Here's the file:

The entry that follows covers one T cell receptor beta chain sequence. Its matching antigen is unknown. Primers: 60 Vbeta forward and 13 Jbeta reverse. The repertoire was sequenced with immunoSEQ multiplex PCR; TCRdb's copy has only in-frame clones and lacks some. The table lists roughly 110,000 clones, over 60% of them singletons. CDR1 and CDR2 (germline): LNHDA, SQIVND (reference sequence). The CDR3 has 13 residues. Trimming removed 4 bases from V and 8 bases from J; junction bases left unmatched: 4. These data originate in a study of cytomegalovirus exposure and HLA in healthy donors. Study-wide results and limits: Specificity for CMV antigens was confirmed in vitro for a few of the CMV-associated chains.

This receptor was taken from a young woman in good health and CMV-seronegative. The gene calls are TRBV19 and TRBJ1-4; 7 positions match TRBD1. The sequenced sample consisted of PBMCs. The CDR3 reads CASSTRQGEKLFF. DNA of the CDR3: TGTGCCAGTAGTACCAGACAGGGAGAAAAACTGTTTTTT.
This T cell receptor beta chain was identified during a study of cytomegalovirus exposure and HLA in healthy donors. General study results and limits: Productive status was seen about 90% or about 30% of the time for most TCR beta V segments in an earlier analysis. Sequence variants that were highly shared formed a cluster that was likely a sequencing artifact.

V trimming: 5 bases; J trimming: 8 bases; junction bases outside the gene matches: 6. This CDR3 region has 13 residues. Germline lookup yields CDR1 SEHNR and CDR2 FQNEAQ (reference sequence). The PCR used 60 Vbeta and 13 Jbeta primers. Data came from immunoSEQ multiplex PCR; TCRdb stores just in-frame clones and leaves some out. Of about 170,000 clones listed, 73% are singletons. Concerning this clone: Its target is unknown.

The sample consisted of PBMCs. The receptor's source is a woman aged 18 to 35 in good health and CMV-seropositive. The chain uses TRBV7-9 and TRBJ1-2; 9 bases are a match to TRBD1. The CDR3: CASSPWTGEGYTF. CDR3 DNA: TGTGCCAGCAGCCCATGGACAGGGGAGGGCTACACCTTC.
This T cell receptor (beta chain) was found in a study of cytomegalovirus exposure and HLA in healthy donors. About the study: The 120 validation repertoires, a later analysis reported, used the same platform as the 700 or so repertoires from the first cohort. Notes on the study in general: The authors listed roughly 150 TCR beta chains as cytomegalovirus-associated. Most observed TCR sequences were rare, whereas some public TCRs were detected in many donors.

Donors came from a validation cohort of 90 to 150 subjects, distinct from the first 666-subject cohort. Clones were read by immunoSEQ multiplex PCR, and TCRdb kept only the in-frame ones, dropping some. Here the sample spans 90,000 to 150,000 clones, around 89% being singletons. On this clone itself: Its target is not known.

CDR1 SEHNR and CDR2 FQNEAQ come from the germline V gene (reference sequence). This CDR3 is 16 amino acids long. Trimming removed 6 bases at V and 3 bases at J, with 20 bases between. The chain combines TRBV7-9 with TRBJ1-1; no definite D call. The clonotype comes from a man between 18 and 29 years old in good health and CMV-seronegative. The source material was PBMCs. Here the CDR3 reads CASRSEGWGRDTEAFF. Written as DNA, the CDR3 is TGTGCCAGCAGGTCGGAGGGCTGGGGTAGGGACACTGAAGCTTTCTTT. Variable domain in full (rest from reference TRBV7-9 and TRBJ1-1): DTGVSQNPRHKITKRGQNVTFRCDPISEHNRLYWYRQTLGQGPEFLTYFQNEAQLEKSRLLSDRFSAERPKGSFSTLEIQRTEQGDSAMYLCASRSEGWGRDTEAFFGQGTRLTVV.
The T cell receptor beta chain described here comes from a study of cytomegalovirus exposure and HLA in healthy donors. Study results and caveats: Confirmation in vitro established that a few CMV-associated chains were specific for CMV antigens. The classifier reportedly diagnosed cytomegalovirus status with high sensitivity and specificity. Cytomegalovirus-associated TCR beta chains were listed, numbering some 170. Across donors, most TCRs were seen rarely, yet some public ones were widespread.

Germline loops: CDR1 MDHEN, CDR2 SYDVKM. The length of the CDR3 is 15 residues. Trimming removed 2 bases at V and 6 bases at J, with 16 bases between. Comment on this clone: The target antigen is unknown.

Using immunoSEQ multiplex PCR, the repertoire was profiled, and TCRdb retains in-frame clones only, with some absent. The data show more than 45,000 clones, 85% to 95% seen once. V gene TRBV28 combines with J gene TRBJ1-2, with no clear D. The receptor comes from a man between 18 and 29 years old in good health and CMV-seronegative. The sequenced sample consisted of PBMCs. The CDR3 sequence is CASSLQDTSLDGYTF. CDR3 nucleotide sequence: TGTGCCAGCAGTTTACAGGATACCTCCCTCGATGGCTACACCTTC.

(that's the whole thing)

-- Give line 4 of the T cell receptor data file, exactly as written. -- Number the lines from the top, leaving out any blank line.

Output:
V trimming: 5 bases; J trimming: 8 bases; junction bases outside the gene matches: 6. This CDR3 region has 13 residues. Germline lookup yields CDR1 SEHNR and CDR2 FQNEAQ (reference sequence). The PCR used 60 Vbeta and 13 Jbeta primers. Data came from immunoSEQ multiplex PCR; TCRdb stores just in-frame clones and leaves some out. Of about 170,000 clones listed, 73% are singletons. Concerning this clone: Its target is unknown.